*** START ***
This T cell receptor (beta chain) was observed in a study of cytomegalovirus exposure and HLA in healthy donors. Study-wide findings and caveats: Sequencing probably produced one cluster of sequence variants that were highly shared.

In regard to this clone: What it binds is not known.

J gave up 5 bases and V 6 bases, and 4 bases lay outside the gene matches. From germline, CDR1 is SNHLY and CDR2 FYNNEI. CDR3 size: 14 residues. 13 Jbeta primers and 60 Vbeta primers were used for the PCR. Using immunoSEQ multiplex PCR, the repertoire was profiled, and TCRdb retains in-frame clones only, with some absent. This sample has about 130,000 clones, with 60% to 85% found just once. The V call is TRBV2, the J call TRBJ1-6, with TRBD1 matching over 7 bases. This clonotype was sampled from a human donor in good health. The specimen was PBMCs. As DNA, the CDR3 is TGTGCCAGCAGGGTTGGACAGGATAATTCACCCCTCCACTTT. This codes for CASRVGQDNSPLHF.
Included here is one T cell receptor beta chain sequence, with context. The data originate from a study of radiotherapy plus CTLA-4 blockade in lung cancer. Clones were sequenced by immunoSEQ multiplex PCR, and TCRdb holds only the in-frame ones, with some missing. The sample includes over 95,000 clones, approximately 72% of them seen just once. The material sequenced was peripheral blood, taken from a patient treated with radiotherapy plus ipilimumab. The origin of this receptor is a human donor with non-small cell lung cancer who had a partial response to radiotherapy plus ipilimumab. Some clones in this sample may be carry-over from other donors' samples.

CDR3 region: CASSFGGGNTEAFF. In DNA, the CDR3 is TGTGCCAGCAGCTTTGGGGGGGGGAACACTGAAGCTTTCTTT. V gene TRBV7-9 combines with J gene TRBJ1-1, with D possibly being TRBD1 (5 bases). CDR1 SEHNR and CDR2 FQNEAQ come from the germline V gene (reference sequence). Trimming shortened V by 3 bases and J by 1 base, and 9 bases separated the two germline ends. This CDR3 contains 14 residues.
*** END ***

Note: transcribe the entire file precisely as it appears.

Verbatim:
This T cell receptor (beta chain) was observed in a study of cytomegalovirus exposure and HLA in healthy donors. Study-wide findings and caveats: Sequencing probably produced one cluster of sequence variants that were highly shared.

In regard to this clone: What it binds is not known.

J gave up 5 bases and V 6 bases, and 4 bases lay outside the gene matches. From germline, CDR1 is SNHLY and CDR2 FYNNEI. CDR3 size: 14 residues. 13 Jbeta primers and 60 Vbeta primers were used for the PCR. Using immunoSEQ multiplex PCR, the repertoire was profiled, and TCRdb retains in-frame clones only, with some absent. This sample has about 130,000 clones, with 60% to 85% found just once. The V call is TRBV2, the J call TRBJ1-6, with TRBD1 matching over 7 bases. This clonotype was sampled from a human donor in good health. The specimen was PBMCs. As DNA, the CDR3 is TGTGCCAGCAGGGTTGGACAGGATAATTCACCCCTCCACTTT. This codes for CASRVGQDNSPLHF.
Included here is one T cell receptor beta chain sequence, with context. The data originate from a study of radiotherapy plus CTLA-4 blockade in lung cancer. Clones were sequenced by immunoSEQ multiplex PCR, and TCRdb holds only the in-frame ones, with some missing. The sample includes over 95,000 clones, approximately 72% of them seen just once. The material sequenced was peripheral blood, taken from a patient treated with radiotherapy plus ipilimumab. The origin of this receptor is a human donor with non-small cell lung cancer who had a partial response to radiotherapy plus ipilimumab. Some clones in this sample may be carry-over from other donors' samples.

CDR3 region: CASSFGGGNTEAFF. In DNA, the CDR3 is TGTGCCAGCAGCTTTGGGGGGGGGAACACTGAAGCTTTCTTT. V gene TRBV7-9 combines with J gene TRBJ1-1, with D possibly being TRBD1 (5 bases). CDR1 SEHNR and CDR2 FQNEAQ come from the germline V gene (reference sequence). Trimming shortened V by 3 bases and J by 1 base, and 9 bases separated the two germline ends. This CDR3 contains 14 residues.